However, several, including Dr Wan and Radin Mas MP Melvin Yong asked that the arrangement come into force sooner rather than later.

Mr Vikram Nair (Sembwang GRC) asked that flexible work arrangements be made equally available to men and women so as to allow men to play a bigger role in caregiving. 

“Otherwise, if flexible work arrangements apply only to women, it may have the perverse effect of forcing women to continue to bear the caregiving load through these arrangements.”

Mrs Josephine Teo, Minister for Communications and Information, said that the Ministry of Manpower will promote greater adoption of existing tripartite standards to “boost momentum” for the eventual execution of the new set of tripartite guidelines by 2024 — which will require employers to consider flexible work arrangement requests fairly and properly. 


Caregiving was another topic raised by the MPs, with Ms Carrie Tan (Nee Soon GRC), Ms Rachel Ong (West Cost GRC) and Yio Chu Kang MP Yip Hon Weng proposing to improve support for caregivers, on top of those listed in the White Paper.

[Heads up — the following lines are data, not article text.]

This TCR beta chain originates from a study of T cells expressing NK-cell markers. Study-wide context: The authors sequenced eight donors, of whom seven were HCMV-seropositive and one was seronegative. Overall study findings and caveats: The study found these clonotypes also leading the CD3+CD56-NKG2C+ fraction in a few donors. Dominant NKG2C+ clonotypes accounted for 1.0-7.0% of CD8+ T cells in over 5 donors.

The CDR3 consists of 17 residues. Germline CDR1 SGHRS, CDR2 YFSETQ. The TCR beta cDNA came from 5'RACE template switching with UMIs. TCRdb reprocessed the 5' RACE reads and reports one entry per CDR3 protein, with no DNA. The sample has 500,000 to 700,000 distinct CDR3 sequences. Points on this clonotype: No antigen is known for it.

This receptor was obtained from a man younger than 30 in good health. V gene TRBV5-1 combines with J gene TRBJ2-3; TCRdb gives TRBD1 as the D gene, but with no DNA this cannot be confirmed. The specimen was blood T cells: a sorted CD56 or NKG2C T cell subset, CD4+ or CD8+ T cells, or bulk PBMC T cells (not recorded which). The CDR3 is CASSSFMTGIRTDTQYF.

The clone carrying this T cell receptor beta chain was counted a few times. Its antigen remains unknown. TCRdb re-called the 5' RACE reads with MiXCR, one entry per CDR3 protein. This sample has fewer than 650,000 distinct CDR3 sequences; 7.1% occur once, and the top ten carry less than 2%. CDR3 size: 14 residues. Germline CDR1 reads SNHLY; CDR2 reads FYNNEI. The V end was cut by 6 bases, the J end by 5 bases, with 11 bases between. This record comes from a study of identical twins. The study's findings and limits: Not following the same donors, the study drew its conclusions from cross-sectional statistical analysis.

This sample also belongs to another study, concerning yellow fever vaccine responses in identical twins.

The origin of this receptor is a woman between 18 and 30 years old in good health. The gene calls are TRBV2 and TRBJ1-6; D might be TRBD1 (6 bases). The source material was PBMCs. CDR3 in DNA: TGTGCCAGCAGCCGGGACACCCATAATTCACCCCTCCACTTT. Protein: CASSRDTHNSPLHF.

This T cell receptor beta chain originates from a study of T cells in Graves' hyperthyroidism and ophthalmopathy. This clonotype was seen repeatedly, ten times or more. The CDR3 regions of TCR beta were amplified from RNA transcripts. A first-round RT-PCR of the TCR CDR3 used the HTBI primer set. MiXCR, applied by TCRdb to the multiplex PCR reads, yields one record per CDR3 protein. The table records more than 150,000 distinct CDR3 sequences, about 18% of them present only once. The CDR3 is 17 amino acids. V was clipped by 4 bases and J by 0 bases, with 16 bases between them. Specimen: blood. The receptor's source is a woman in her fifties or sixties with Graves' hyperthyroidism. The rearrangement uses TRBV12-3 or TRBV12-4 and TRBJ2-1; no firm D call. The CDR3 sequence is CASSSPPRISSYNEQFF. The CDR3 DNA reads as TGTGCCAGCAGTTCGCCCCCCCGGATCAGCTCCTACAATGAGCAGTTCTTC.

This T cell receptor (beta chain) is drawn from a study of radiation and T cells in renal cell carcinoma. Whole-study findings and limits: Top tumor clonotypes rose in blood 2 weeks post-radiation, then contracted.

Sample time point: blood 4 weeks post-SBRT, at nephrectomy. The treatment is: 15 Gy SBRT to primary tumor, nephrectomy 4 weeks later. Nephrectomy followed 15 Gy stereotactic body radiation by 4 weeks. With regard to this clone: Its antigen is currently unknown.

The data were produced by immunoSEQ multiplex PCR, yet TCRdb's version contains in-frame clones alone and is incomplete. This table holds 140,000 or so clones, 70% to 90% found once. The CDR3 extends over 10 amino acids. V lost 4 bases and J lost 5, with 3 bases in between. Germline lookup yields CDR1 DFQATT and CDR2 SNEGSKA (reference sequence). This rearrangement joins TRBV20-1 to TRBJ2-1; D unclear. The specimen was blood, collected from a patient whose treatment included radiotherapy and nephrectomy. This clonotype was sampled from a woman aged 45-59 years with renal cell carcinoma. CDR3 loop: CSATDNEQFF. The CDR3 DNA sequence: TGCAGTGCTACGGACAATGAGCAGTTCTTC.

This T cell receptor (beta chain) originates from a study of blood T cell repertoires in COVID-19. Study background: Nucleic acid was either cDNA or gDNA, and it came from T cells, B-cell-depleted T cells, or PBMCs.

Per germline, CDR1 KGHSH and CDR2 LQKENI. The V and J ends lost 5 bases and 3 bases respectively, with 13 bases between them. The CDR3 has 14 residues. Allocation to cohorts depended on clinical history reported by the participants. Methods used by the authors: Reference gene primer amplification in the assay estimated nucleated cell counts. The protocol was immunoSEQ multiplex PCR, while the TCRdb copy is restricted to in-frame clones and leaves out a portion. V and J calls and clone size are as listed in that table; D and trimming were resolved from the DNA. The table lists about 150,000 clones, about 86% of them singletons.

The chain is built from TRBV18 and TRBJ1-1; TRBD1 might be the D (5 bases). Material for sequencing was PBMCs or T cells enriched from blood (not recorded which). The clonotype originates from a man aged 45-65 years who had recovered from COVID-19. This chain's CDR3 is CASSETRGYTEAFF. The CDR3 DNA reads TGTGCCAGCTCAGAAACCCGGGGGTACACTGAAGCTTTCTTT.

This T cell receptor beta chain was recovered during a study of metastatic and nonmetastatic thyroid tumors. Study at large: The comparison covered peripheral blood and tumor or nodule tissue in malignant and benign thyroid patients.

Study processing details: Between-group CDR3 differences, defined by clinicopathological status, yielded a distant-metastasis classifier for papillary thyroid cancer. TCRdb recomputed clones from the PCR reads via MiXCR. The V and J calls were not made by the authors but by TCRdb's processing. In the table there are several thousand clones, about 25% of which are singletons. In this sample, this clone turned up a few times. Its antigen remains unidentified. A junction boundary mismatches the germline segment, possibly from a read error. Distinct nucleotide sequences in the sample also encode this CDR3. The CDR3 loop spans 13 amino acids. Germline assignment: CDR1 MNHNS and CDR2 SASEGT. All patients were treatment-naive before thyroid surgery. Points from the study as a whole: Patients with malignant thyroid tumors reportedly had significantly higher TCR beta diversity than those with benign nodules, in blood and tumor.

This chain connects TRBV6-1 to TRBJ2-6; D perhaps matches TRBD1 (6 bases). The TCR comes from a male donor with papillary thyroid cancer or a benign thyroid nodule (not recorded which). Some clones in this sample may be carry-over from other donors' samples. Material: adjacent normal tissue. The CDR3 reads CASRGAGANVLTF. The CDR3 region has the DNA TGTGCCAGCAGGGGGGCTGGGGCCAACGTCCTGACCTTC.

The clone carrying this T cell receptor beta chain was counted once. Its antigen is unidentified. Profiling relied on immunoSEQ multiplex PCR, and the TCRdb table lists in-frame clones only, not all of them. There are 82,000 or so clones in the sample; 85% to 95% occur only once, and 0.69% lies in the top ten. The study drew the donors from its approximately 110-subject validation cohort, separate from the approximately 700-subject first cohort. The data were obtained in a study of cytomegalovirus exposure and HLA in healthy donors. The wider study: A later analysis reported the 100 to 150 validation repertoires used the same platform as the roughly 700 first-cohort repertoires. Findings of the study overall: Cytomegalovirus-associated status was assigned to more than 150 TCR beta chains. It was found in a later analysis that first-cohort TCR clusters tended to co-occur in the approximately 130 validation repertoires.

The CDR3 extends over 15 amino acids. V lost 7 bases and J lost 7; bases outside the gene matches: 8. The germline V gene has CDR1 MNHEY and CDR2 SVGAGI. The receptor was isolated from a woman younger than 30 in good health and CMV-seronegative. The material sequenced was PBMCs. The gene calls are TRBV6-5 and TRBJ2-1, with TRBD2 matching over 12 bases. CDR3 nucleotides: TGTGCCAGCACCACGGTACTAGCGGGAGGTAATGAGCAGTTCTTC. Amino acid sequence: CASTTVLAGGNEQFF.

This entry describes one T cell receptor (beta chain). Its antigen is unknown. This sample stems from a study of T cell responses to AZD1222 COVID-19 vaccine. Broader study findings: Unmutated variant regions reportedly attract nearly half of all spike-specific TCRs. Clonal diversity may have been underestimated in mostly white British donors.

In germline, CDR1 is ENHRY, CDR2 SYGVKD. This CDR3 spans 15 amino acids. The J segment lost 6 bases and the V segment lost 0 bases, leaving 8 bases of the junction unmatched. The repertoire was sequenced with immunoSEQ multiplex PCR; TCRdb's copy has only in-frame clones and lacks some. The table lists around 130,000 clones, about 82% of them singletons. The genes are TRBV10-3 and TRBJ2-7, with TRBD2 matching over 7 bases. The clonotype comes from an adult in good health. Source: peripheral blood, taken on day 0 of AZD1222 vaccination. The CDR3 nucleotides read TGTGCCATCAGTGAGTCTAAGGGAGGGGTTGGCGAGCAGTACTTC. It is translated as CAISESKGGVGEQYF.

Ms Tan suggested including vocations related to caregiving in National Service such as medical escorts and respite caregivers so that both men and women may support the community when such needs arise.

Mr Yip said that the Government could consider providing a grant for employers to offer paid leave to caregivers, and offering tax breaks to caregivers for items they need to buy for people under their care.


Beyond legislation and action plans, the way men treat women in various settings, be they at home or at work, will need to change. They can play a role in supporting these changes, some MPs said.